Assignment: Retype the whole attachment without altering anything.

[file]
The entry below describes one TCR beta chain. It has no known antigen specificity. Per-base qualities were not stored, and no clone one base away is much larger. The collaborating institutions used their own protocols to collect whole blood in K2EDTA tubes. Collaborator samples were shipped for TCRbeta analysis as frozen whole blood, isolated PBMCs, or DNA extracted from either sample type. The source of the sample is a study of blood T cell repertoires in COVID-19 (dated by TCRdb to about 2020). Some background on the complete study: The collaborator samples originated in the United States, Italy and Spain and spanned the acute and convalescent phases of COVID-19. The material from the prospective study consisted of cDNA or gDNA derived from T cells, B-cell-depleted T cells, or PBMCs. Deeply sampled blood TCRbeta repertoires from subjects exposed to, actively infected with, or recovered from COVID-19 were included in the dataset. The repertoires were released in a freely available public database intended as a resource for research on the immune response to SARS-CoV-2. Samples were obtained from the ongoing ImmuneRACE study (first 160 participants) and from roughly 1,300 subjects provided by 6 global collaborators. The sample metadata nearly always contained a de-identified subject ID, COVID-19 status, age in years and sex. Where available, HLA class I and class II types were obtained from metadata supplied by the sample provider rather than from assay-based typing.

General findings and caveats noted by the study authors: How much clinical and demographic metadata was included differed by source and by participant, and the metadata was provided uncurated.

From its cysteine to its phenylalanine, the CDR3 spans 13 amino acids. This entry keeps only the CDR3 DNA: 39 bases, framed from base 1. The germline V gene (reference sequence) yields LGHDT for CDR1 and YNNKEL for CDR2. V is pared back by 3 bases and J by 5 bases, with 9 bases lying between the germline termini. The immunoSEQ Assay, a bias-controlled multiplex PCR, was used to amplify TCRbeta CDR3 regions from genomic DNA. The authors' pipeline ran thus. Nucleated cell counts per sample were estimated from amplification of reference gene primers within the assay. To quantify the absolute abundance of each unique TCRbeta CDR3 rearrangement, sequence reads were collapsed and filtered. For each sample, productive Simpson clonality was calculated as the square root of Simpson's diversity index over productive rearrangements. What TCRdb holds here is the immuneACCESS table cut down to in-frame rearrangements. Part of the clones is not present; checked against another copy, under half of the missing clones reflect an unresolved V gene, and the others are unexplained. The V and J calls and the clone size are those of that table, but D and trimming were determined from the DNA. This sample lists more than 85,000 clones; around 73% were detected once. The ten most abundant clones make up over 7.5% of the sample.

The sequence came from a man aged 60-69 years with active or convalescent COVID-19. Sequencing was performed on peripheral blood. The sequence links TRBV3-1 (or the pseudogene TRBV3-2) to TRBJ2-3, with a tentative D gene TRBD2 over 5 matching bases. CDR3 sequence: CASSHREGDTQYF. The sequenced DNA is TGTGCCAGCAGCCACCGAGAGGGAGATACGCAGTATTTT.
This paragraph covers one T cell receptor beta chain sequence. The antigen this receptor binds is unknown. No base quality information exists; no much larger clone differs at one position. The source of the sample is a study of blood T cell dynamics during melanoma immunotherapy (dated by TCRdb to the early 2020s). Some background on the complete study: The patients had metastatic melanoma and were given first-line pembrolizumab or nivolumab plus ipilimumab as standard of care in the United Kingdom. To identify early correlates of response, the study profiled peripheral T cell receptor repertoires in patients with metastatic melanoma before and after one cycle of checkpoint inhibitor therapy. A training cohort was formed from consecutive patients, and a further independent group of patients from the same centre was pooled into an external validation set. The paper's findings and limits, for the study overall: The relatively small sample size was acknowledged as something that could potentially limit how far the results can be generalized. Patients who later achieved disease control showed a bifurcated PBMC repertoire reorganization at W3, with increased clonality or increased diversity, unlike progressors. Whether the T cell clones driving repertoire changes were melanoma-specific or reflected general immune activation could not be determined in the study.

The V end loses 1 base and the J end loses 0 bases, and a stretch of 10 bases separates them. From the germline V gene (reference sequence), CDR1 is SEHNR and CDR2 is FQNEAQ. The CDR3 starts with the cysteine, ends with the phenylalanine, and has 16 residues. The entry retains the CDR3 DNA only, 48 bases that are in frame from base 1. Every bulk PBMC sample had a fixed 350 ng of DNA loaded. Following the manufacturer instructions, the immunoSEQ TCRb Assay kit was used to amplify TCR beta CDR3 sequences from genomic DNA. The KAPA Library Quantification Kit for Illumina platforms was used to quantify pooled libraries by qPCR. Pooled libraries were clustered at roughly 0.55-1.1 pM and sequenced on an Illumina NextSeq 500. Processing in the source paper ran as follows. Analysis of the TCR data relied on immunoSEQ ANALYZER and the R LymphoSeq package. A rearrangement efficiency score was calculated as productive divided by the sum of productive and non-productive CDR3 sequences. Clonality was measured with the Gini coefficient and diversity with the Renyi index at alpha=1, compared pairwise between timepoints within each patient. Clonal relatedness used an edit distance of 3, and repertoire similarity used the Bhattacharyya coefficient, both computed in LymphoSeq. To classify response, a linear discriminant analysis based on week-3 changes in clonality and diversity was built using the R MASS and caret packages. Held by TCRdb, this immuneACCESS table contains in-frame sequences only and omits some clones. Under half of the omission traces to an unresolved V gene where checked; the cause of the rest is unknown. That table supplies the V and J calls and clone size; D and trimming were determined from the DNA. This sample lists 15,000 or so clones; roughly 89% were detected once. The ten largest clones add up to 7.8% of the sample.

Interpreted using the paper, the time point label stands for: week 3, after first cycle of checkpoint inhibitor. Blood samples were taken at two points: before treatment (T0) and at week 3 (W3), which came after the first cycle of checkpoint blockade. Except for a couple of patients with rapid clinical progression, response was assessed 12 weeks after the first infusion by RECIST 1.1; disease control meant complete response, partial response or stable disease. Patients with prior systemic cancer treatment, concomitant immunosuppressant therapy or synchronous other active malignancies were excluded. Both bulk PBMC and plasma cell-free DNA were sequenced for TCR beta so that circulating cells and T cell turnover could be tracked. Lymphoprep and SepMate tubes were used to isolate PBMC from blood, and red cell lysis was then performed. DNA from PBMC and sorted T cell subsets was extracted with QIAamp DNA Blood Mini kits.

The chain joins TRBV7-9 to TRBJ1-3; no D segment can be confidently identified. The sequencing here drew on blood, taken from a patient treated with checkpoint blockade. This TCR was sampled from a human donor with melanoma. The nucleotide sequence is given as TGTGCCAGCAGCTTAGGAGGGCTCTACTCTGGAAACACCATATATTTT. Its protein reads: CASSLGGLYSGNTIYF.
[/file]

The entry below describes one TCR beta chain. It has no known antigen specificity. Per-base qualities were not stored, and no clone one base away is much larger. The collaborating institutions used their own protocols to collect whole blood in K2EDTA tubes. Collaborator samples were shipped for TCRbeta analysis as frozen whole blood, isolated PBMCs, or DNA extracted from either sample type. The source of the sample is a study of blood T cell repertoires in COVID-19 (dated by TCRdb to about 2020). Some background on the complete study: The collaborator samples originated in the United States, Italy and Spain and spanned the acute and convalescent phases of COVID-19. The material from the prospective study consisted of cDNA or gDNA derived from T cells, B-cell-depleted T cells, or PBMCs. Deeply sampled blood TCRbeta repertoires from subjects exposed to, actively infected with, or recovered from COVID-19 were included in the dataset. The repertoires were released in a freely available public database intended as a resource for research on the immune response to SARS-CoV-2. Samples were obtained from the ongoing ImmuneRACE study (first 160 participants) and from roughly 1,300 subjects provided by 6 global collaborators. The sample metadata nearly always contained a de-identified subject ID, COVID-19 status, age in years and sex. Where available, HLA class I and class II types were obtained from metadata supplied by the sample provider rather than from assay-based typing.

General findings and caveats noted by the study authors: How much clinical and demographic metadata was included differed by source and by participant, and the metadata was provided uncurated.

From its cysteine to its phenylalanine, the CDR3 spans 13 amino acids. This entry keeps only the CDR3 DNA: 39 bases, framed from base 1. The germline V gene (reference sequence) yields LGHDT for CDR1 and YNNKEL for CDR2. V is pared back by 3 bases and J by 5 bases, with 9 bases lying between the germline termini. The immunoSEQ Assay, a bias-controlled multiplex PCR, was used to amplify TCRbeta CDR3 regions from genomic DNA. The authors' pipeline ran thus. Nucleated cell counts per sample were estimated from amplification of reference gene primers within the assay. To quantify the absolute abundance of each unique TCRbeta CDR3 rearrangement, sequence reads were collapsed and filtered. For each sample, productive Simpson clonality was calculated as the square root of Simpson's diversity index over productive rearrangements. What TCRdb holds here is the immuneACCESS table cut down to in-frame rearrangements. Part of the clones is not present; checked against another copy, under half of the missing clones reflect an unresolved V gene, and the others are unexplained. The V and J calls and the clone size are those of that table, but D and trimming were determined from the DNA. This sample lists more than 85,000 clones; around 73% were detected once. The ten most abundant clones make up over 7.5% of the sample.

The sequence came from a man aged 60-69 years with active or convalescent COVID-19. Sequencing was performed on peripheral blood. The sequence links TRBV3-1 (or the pseudogene TRBV3-2) to TRBJ2-3, with a tentative D gene TRBD2 over 5 matching bases. CDR3 sequence: CASSHREGDTQYF. The sequenced DNA is TGTGCCAGCAGCCACCGAGAGGGAGATACGCAGTATTTT.
This paragraph covers one T cell receptor beta chain sequence. The antigen this receptor binds is unknown. No base quality information exists; no much larger clone differs at one position. The source of the sample is a study of blood T cell dynamics during melanoma immunotherapy (dated by TCRdb to the early 2020s). Some background on the complete study: The patients had metastatic melanoma and were given first-line pembrolizumab or nivolumab plus ipilimumab as standard of care in the United Kingdom. To identify early correlates of response, the study profiled peripheral T cell receptor repertoires in patients with metastatic melanoma before and after one cycle of checkpoint inhibitor therapy. A training cohort was formed from consecutive patients, and a further independent group of patients from the same centre was pooled into an external validation set. The paper's findings and limits, for the study overall: The relatively small sample size was acknowledged as something that could potentially limit how far the results can be generalized. Patients who later achieved disease control showed a bifurcated PBMC repertoire reorganization at W3, with increased clonality or increased diversity, unlike progressors. Whether the T cell clones driving repertoire changes were melanoma-specific or reflected general immune activation could not be determined in the study.

The V end loses 1 base and the J end loses 0 bases, and a stretch of 10 bases separates them. From the germline V gene (reference sequence), CDR1 is SEHNR and CDR2 is FQNEAQ. The CDR3 starts with the cysteine, ends with the phenylalanine, and has 16 residues. The entry retains the CDR3 DNA only, 48 bases that are in frame from base 1. Every bulk PBMC sample had a fixed 350 ng of DNA loaded. Following the manufacturer instructions, the immunoSEQ TCRb Assay kit was used to amplify TCR beta CDR3 sequences from genomic DNA. The KAPA Library Quantification Kit for Illumina platforms was used to quantify pooled libraries by qPCR. Pooled libraries were clustered at roughly 0.55-1.1 pM and sequenced on an Illumina NextSeq 500. Processing in the source paper ran as follows. Analysis of the TCR data relied on immunoSEQ ANALYZER and the R LymphoSeq package. A rearrangement efficiency score was calculated as productive divided by the sum of productive and non-productive CDR3 sequences. Clonality was measured with the Gini coefficient and diversity with the Renyi index at alpha=1, compared pairwise between timepoints within each patient. Clonal relatedness used an edit distance of 3, and repertoire similarity used the Bhattacharyya coefficient, both computed in LymphoSeq. To classify response, a linear discriminant analysis based on week-3 changes in clonality and diversity was built using the R MASS and caret packages. Held by TCRdb, this immuneACCESS table contains in-frame sequences only and omits some clones. Under half of the omission traces to an unresolved V gene where checked; the cause of the rest is unknown. That table supplies the V and J calls and clone size; D and trimming were determined from the DNA. This sample lists 15,000 or so clones; roughly 89% were detected once. The ten largest clones add up to 7.8% of the sample.

Interpreted using the paper, the time point label stands for: week 3, after first cycle of checkpoint inhibitor. Blood samples were taken at two points: before treatment (T0) and at week 3 (W3), which came after the first cycle of checkpoint blockade. Except for a couple of patients with rapid clinical progression, response was assessed 12 weeks after the first infusion by RECIST 1.1; disease control meant complete response, partial response or stable disease. Patients with prior systemic cancer treatment, concomitant immunosuppressant therapy or synchronous other active malignancies were excluded. Both bulk PBMC and plasma cell-free DNA were sequenced for TCR beta so that circulating cells and T cell turnover could be tracked. Lymphoprep and SepMate tubes were used to isolate PBMC from blood, and red cell lysis was then performed. DNA from PBMC and sorted T cell subsets was extracted with QIAamp DNA Blood Mini kits.

The chain joins TRBV7-9 to TRBJ1-3; no D segment can be confidently identified. The sequencing here drew on blood, taken from a patient treated with checkpoint blockade. This TCR was sampled from a human donor with melanoma. The nucleotide sequence is given as TGTGCCAGCAGCTTAGGAGGGCTCTACTCTGGAAACACCATATATTTT. Its protein reads: CASSLGGLYSGNTIYF.